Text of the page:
Tuesday, June 10, 2008

ISEA-PAC Central Committee Meets to Take Action on Candidate Recommendations

On Monday, June 9th members of ISEA-PAC Central Committee met in Des Moines to bring forward candidate recommendations from their local interview teams.

With a few school districts still in session, a majority of the committee came together to discuss individual races and make recommendations to our membership.

The nineteen UniServ Units of Team ISEA have all appointed a team of four members, two (2) Republican and two (2) Democrats, to represent their membership.

The attendance at our June 9th meeting was as follows:

Cedar Wood: 2
East Central: 3
Geode: 1
Great River: 2
Hawkeye: 4
JDC: 2
Lincolnway: 2
Mississippi Bend: 1
Mid-Iowa: 3
Northern Pride: 0
Unit Nine: 1
Polk Suburban: 2
South Central: 2
Siouxland: 2
Southwest: 4
Unit Ten: 1
Unit Two: 1

Also in attendance in addition to myself: ISEA Vice President/President-elect, Chris Bern; ISEA Treasurer Paula Logan; NEA Director Jim Young; and ISEA Vice President-elect Tammy Wawro.
ISEA-PAC Central Committee members heard from Team ISEA Lobbyist, Brad Hudson, on a final report of the 2008 Legislative Session before beginning our candidate discussions.

Candidate recommendations were made in all but seven (7) state Senate races and twenty-seven (27) state House races. The body gave authority for an "Emergency Committee" to act upon candidate recommendations in the above mentioned races once the local interview teams complete their interviews.

Members of ISEA-PAC's "Emergency Committee" are:

(D) Chris Bern, ISEA President-elect

(D) Jim Young-NEA Director

(D) Roberta Rosheim, JDC

(D) Kevin Ericson, Mid-Iowa

(R) Roberta Hass, NEIEU

(R) John Morgan, Unit Two

(R) Leslie Dake, Siouxland

(R) Rob Hirst, Hawkeye

Before ISEA-PAC Central Committee members headed towards home, we thanked them for the work they've done thus far with candidate interviews, but also thanked them for their leadership in this fall's campaigns in making a difference in electing/re-electing friends of education!

Thursday, June 05, 2008

NEA President to Recommend Sen. Obama in General Election

WASHINGTON— National Education Association President Reg Weaver announced today that he will ask the 9,000 locally elected delegates to the Association’s Representative Assembly to take a formal vote to recommend that NEA’s 3.2 million members support Barack Obama in his bid to become President of the United States. NEA delegates will hold their annual meeting in Washington, D.C., over the 4th of July holiday.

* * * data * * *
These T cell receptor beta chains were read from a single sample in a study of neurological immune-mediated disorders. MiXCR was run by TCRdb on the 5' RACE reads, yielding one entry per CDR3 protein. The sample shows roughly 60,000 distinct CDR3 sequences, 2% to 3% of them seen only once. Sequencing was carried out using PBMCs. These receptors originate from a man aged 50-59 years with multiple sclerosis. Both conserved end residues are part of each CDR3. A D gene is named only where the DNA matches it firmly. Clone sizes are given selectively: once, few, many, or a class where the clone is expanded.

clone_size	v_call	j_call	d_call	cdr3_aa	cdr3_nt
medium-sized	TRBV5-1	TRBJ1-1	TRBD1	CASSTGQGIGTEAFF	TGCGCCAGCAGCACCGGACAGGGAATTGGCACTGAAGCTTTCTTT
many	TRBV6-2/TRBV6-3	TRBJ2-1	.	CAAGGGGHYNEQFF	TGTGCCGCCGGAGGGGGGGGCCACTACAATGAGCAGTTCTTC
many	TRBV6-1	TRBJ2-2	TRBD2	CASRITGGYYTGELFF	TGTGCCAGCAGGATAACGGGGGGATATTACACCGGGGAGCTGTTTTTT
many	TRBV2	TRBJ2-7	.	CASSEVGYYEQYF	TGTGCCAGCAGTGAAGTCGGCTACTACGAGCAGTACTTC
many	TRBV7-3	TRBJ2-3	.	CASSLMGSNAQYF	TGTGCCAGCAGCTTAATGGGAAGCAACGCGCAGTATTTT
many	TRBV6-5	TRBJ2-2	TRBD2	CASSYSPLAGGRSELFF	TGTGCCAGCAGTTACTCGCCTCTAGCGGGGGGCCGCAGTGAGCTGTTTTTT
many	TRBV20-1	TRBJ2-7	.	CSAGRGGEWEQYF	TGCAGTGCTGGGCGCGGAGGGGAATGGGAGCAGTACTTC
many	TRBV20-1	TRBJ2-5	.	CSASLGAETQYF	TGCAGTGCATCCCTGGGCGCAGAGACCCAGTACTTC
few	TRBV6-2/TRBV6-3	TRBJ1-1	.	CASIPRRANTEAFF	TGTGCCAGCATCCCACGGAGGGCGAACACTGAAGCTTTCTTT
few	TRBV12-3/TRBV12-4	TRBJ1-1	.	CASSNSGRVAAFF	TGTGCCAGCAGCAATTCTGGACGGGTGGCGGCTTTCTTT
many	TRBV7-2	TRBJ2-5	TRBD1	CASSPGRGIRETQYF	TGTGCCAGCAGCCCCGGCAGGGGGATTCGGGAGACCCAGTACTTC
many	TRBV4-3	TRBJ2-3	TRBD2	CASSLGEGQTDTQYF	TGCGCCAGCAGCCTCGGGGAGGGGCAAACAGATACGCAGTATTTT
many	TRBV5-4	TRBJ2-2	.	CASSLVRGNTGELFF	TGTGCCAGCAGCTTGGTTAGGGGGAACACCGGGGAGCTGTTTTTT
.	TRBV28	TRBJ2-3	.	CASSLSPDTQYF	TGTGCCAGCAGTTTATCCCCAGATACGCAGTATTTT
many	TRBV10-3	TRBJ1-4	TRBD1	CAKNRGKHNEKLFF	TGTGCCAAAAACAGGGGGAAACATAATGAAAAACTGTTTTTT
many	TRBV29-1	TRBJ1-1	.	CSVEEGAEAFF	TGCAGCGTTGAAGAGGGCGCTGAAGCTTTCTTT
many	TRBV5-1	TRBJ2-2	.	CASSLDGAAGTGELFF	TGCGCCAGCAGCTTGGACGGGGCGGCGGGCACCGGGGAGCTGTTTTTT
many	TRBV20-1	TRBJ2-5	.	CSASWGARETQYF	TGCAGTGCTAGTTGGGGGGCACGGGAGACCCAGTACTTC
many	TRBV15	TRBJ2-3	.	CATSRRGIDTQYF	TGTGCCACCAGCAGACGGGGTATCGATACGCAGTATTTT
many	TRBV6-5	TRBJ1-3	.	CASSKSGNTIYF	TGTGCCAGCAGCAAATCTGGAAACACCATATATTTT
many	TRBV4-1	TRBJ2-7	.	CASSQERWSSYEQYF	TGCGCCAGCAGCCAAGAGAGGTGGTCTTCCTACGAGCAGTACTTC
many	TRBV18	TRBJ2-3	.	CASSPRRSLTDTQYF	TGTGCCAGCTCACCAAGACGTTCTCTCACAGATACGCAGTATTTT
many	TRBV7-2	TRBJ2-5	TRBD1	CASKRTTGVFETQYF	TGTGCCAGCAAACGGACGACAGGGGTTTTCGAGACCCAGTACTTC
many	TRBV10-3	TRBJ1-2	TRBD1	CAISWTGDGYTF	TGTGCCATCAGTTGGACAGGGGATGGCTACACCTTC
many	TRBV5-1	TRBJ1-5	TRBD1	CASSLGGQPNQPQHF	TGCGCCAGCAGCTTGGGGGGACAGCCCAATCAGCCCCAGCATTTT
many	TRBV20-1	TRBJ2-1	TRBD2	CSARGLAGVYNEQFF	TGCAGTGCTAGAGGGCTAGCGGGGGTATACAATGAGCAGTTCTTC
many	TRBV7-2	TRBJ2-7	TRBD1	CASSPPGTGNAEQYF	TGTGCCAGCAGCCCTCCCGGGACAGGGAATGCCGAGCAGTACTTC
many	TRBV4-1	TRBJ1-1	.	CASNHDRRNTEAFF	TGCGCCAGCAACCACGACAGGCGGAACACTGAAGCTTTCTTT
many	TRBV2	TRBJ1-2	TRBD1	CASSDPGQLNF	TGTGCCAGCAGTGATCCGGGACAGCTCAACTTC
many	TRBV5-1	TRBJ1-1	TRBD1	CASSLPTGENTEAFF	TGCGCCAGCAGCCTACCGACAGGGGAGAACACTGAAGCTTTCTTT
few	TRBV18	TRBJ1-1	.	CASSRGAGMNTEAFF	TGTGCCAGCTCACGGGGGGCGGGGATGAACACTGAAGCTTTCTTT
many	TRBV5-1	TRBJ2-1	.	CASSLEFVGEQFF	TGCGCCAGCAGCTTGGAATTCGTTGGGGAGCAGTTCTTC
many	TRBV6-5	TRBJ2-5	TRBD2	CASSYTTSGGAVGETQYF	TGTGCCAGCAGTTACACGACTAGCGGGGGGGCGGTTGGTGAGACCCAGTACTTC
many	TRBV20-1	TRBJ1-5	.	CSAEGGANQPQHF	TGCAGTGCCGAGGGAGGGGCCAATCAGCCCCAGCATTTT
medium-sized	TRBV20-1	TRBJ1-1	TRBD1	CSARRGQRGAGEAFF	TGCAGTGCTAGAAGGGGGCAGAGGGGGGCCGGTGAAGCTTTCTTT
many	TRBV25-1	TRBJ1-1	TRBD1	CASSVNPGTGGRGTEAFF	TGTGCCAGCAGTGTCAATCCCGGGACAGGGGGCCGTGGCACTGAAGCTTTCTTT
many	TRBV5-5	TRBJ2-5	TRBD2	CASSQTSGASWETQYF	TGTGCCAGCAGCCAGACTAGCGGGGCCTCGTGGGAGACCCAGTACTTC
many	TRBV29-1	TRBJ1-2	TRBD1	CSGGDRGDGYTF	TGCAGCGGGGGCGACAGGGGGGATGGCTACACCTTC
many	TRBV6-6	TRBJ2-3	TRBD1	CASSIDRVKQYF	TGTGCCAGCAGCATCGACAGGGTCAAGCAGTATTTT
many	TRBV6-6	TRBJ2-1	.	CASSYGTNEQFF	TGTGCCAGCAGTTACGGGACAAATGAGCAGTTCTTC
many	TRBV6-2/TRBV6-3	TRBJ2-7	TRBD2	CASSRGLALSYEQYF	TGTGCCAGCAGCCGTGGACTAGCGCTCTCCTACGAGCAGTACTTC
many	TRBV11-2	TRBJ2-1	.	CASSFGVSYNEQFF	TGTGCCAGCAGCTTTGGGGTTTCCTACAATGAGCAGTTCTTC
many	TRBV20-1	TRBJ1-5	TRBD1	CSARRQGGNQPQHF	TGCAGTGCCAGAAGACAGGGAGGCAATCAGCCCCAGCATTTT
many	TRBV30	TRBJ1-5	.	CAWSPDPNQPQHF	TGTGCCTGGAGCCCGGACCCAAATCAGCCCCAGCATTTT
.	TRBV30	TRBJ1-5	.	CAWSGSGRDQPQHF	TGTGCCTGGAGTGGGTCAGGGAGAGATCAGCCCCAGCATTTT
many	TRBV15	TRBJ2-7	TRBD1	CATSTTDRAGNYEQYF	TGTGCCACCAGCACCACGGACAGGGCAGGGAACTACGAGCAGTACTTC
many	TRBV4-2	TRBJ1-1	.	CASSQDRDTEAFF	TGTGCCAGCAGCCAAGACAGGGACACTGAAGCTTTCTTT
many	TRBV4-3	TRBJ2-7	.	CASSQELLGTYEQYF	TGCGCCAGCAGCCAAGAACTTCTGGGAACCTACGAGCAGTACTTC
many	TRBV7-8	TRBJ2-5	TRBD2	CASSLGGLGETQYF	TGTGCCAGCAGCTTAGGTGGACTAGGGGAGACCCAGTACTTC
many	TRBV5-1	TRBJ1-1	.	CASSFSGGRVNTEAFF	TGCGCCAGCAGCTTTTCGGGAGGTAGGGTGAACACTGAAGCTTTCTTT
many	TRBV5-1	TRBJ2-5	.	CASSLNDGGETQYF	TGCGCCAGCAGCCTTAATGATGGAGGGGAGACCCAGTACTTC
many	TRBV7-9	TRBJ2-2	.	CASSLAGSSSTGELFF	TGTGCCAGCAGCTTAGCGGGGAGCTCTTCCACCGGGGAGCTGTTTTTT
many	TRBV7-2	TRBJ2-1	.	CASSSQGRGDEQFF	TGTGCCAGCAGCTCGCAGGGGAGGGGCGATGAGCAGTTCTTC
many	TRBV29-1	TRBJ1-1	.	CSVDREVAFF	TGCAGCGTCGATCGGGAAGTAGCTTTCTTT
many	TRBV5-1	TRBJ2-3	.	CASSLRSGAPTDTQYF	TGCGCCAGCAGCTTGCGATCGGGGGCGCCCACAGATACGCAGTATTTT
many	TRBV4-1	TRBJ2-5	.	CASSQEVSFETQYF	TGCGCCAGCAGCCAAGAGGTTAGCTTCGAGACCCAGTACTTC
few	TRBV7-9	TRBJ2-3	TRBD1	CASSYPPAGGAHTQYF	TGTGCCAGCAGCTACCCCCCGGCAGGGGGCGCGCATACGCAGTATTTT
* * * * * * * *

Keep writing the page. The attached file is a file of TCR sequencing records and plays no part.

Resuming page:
“Ideally, NEA would have endorsed a candidate during the primaries, but our members were like voters everywhere,” said Weaver. “They were split between Senator Barack Obama and Senator Hillary Clinton. But it’s now apparent that Senator Obama has secured the necessary number of delegates to win the Democratic nomination. With such a clear picture of what Senator Obama will do for public education and his commitment to partner with NEA on issues that affect our members across the country, every public school employee needs to get squarely behind the Obama candidacy.”

Presidential candidates from both the Democratic and Republican parties worked to get the NEA’s recommendation and access to its seasoned army of political member activists.

“Senator Clinton has an outstanding record of support for children and public education,” said Weaver. “As long as she was a viable candidate in the Democratic nomination process, many of our members felt a passionate need to return the loyalty she has earned over decades of support.”

The contrast between Obama and McCain on issues that matter most to NEA members – the economy, education and health care – is indeed stark. Obama opposes using public tax dollars to provide financial support to private schools. McCain is already on record with votes supporting vouchers.

Obama has made it clear that the Bush Administration’s No Child Left Behind law must be changed. McCain has been crossing the country saying he’ll expand the very provisions of NCLB that the nation’s educators cite as its greatest flaws, most especially its one-size-fits-all high-stakes testing provisions.

Obama supports making health care available to every American child. McCain has voted against expansion of existing federal programs designed to provide health care for the nation’s neediest children.

Obama has said repeatedly that, while teachers need to be held accountable for what goes on in the classroom, every teacher deserves a living wage. McCain has called for paying teachers based on student test scores.

Obama supports reducing class size to improve student achievement. McCain has already voted against attempts to reduce class size.

“You can go down any list of what public school employees believe they need to truly help every child be successful, and you’ll see that Senator Obama supports that list and that Senator McCain not only opposes it, but has probably already voted against it,” said Weaver. “There are big and important issues in this campaign, but none is more important to the long-term future of America than public education. And there’s a clear choice in 2008. I will be asking our members to make the right choice for public education and to support Senator Obama.”

Here I am (above) with Senator Obama in July 2007. Senator Obama visited the Iowa delegation at an early morning caucus during the 2007 NEA Representative Assembly in Philadelphia, PA.